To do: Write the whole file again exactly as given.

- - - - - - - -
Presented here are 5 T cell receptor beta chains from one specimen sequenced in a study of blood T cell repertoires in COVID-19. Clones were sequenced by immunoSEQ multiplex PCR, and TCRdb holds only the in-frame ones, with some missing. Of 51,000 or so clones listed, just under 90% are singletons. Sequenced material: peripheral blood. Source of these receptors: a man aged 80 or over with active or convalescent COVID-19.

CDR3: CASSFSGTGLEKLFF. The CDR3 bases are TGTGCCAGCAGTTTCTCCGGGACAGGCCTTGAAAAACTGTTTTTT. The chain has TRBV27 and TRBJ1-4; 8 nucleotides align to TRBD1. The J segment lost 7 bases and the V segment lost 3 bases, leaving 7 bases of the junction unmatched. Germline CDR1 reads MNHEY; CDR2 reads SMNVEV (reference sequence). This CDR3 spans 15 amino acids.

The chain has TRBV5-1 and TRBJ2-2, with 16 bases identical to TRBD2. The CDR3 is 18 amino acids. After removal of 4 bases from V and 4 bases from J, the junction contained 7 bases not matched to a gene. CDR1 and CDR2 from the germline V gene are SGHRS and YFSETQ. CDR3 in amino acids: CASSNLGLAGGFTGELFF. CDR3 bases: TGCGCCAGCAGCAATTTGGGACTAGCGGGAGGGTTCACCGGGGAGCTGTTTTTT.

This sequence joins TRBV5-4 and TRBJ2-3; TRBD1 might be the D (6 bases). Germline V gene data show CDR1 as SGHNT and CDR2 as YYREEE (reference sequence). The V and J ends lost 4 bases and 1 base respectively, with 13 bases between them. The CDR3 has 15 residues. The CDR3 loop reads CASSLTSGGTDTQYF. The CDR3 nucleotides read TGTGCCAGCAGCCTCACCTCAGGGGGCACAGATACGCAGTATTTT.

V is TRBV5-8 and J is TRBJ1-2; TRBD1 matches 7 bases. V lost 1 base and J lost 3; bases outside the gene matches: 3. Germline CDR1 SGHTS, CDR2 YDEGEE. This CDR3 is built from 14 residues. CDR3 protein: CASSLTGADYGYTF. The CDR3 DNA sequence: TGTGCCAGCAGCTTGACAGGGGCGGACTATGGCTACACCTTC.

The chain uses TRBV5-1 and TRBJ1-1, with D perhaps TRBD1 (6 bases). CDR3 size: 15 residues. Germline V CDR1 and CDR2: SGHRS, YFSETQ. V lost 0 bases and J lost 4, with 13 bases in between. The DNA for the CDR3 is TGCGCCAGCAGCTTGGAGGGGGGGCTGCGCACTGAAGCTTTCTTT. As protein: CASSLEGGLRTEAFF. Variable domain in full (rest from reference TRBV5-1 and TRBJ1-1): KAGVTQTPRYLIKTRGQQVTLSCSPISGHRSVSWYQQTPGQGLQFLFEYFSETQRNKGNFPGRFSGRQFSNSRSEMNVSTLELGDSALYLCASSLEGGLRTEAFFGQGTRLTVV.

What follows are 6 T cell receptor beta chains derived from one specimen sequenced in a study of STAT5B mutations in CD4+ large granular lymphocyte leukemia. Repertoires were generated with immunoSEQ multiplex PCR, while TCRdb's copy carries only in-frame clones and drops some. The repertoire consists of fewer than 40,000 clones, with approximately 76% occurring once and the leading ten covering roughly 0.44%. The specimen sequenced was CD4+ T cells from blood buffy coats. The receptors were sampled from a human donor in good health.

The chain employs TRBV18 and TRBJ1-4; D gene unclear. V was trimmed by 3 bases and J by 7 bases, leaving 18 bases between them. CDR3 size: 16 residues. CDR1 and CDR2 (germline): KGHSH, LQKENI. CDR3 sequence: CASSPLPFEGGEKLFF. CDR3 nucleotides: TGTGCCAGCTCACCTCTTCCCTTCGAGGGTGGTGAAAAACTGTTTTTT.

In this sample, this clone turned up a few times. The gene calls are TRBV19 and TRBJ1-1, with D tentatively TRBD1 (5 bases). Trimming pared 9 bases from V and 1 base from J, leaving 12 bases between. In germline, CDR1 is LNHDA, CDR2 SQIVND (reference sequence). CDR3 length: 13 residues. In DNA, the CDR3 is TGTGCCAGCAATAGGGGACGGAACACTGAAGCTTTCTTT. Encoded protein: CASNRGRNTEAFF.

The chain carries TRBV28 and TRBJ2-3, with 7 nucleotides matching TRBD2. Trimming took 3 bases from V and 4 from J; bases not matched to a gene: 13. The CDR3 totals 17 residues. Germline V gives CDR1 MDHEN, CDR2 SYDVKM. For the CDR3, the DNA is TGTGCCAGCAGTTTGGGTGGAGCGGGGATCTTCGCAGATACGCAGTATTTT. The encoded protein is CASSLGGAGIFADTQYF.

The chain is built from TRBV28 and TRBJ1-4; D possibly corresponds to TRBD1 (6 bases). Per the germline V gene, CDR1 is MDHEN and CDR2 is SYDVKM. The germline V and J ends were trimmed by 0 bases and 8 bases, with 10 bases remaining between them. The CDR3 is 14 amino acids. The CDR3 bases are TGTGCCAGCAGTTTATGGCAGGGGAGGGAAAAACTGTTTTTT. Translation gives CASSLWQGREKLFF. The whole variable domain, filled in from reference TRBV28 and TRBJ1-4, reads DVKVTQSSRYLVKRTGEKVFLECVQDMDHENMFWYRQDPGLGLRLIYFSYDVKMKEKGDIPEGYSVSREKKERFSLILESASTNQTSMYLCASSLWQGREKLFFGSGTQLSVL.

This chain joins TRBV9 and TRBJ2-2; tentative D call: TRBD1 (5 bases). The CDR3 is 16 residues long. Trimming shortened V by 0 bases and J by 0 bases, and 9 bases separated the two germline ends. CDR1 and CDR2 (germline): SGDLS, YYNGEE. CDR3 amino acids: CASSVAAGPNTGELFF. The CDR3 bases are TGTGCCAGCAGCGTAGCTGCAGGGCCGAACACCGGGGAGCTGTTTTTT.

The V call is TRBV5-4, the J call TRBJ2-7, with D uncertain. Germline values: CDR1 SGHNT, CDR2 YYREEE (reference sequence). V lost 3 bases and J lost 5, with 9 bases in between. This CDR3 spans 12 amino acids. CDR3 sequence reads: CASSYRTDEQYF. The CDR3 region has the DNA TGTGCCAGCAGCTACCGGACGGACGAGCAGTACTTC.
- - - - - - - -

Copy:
Presented here are 5 T cell receptor beta chains from one specimen sequenced in a study of blood T cell repertoires in COVID-19. Clones were sequenced by immunoSEQ multiplex PCR, and TCRdb holds only the in-frame ones, with some missing. Of 51,000 or so clones listed, just under 90% are singletons. Sequenced material: peripheral blood. Source of these receptors: a man aged 80 or over with active or convalescent COVID-19.

CDR3: CASSFSGTGLEKLFF. The CDR3 bases are TGTGCCAGCAGTTTCTCCGGGACAGGCCTTGAAAAACTGTTTTTT. The chain has TRBV27 and TRBJ1-4; 8 nucleotides align to TRBD1. The J segment lost 7 bases and the V segment lost 3 bases, leaving 7 bases of the junction unmatched. Germline CDR1 reads MNHEY; CDR2 reads SMNVEV (reference sequence). This CDR3 spans 15 amino acids.

The chain has TRBV5-1 and TRBJ2-2, with 16 bases identical to TRBD2. The CDR3 is 18 amino acids. After removal of 4 bases from V and 4 bases from J, the junction contained 7 bases not matched to a gene. CDR1 and CDR2 from the germline V gene are SGHRS and YFSETQ. CDR3 in amino acids: CASSNLGLAGGFTGELFF. CDR3 bases: TGCGCCAGCAGCAATTTGGGACTAGCGGGAGGGTTCACCGGGGAGCTGTTTTTT.

This sequence joins TRBV5-4 and TRBJ2-3; TRBD1 might be the D (6 bases). Germline V gene data show CDR1 as SGHNT and CDR2 as YYREEE (reference sequence). The V and J ends lost 4 bases and 1 base respectively, with 13 bases between them. The CDR3 has 15 residues. The CDR3 loop reads CASSLTSGGTDTQYF. The CDR3 nucleotides read TGTGCCAGCAGCCTCACCTCAGGGGGCACAGATACGCAGTATTTT.

V is TRBV5-8 and J is TRBJ1-2; TRBD1 matches 7 bases. V lost 1 base and J lost 3; bases outside the gene matches: 3. Germline CDR1 SGHTS, CDR2 YDEGEE. This CDR3 is built from 14 residues. CDR3 protein: CASSLTGADYGYTF. The CDR3 DNA sequence: TGTGCCAGCAGCTTGACAGGGGCGGACTATGGCTACACCTTC.

The chain uses TRBV5-1 and TRBJ1-1, with D perhaps TRBD1 (6 bases). CDR3 size: 15 residues. Germline V CDR1 and CDR2: SGHRS, YFSETQ. V lost 0 bases and J lost 4, with 13 bases in between. The DNA for the CDR3 is TGCGCCAGCAGCTTGGAGGGGGGGCTGCGCACTGAAGCTTTCTTT. As protein: CASSLEGGLRTEAFF. Variable domain in full (rest from reference TRBV5-1 and TRBJ1-1): KAGVTQTPRYLIKTRGQQVTLSCSPISGHRSVSWYQQTPGQGLQFLFEYFSETQRNKGNFPGRFSGRQFSNSRSEMNVSTLELGDSALYLCASSLEGGLRTEAFFGQGTRLTVV.

What follows are 6 T cell receptor beta chains derived from one specimen sequenced in a study of STAT5B mutations in CD4+ large granular lymphocyte leukemia. Repertoires were generated with immunoSEQ multiplex PCR, while TCRdb's copy carries only in-frame clones and drops some. The repertoire consists of fewer than 40,000 clones, with approximately 76% occurring once and the leading ten covering roughly 0.44%. The specimen sequenced was CD4+ T cells from blood buffy coats. The receptors were sampled from a human donor in good health.

The chain employs TRBV18 and TRBJ1-4; D gene unclear. V was trimmed by 3 bases and J by 7 bases, leaving 18 bases between them. CDR3 size: 16 residues. CDR1 and CDR2 (germline): KGHSH, LQKENI. CDR3 sequence: CASSPLPFEGGEKLFF. CDR3 nucleotides: TGTGCCAGCTCACCTCTTCCCTTCGAGGGTGGTGAAAAACTGTTTTTT.

In this sample, this clone turned up a few times. The gene calls are TRBV19 and TRBJ1-1, with D tentatively TRBD1 (5 bases). Trimming pared 9 bases from V and 1 base from J, leaving 12 bases between. In germline, CDR1 is LNHDA, CDR2 SQIVND (reference sequence). CDR3 length: 13 residues. In DNA, the CDR3 is TGTGCCAGCAATAGGGGACGGAACACTGAAGCTTTCTTT. Encoded protein: CASNRGRNTEAFF.

The chain carries TRBV28 and TRBJ2-3, with 7 nucleotides matching TRBD2. Trimming took 3 bases from V and 4 from J; bases not matched to a gene: 13. The CDR3 totals 17 residues. Germline V gives CDR1 MDHEN, CDR2 SYDVKM. For the CDR3, the DNA is TGTGCCAGCAGTTTGGGTGGAGCGGGGATCTTCGCAGATACGCAGTATTTT. The encoded protein is CASSLGGAGIFADTQYF.

The chain is built from TRBV28 and TRBJ1-4; D possibly corresponds to TRBD1 (6 bases). Per the germline V gene, CDR1 is MDHEN and CDR2 is SYDVKM. The germline V and J ends were trimmed by 0 bases and 8 bases, with 10 bases remaining between them. The CDR3 is 14 amino acids. The CDR3 bases are TGTGCCAGCAGTTTATGGCAGGGGAGGGAAAAACTGTTTTTT. Translation gives CASSLWQGREKLFF. The whole variable domain, filled in from reference TRBV28 and TRBJ1-4, reads DVKVTQSSRYLVKRTGEKVFLECVQDMDHENMFWYRQDPGLGLRLIYFSYDVKMKEKGDIPEGYSVSREKKERFSLILESASTNQTSMYLCASSLWQGREKLFFGSGTQLSVL.

This chain joins TRBV9 and TRBJ2-2; tentative D call: TRBD1 (5 bases). The CDR3 is 16 residues long. Trimming shortened V by 0 bases and J by 0 bases, and 9 bases separated the two germline ends. CDR1 and CDR2 (germline): SGDLS, YYNGEE. CDR3 amino acids: CASSVAAGPNTGELFF. The CDR3 bases are TGTGCCAGCAGCGTAGCTGCAGGGCCGAACACCGGGGAGCTGTTTTTT.

The V call is TRBV5-4, the J call TRBJ2-7, with D uncertain. Germline values: CDR1 SGHNT, CDR2 YYREEE (reference sequence). V lost 3 bases and J lost 5, with 9 bases in between. This CDR3 spans 12 amino acids. CDR3 sequence reads: CASSYRTDEQYF. The CDR3 region has the DNA TGTGCCAGCAGCTACCGGACGGACGAGCAGTACTTC.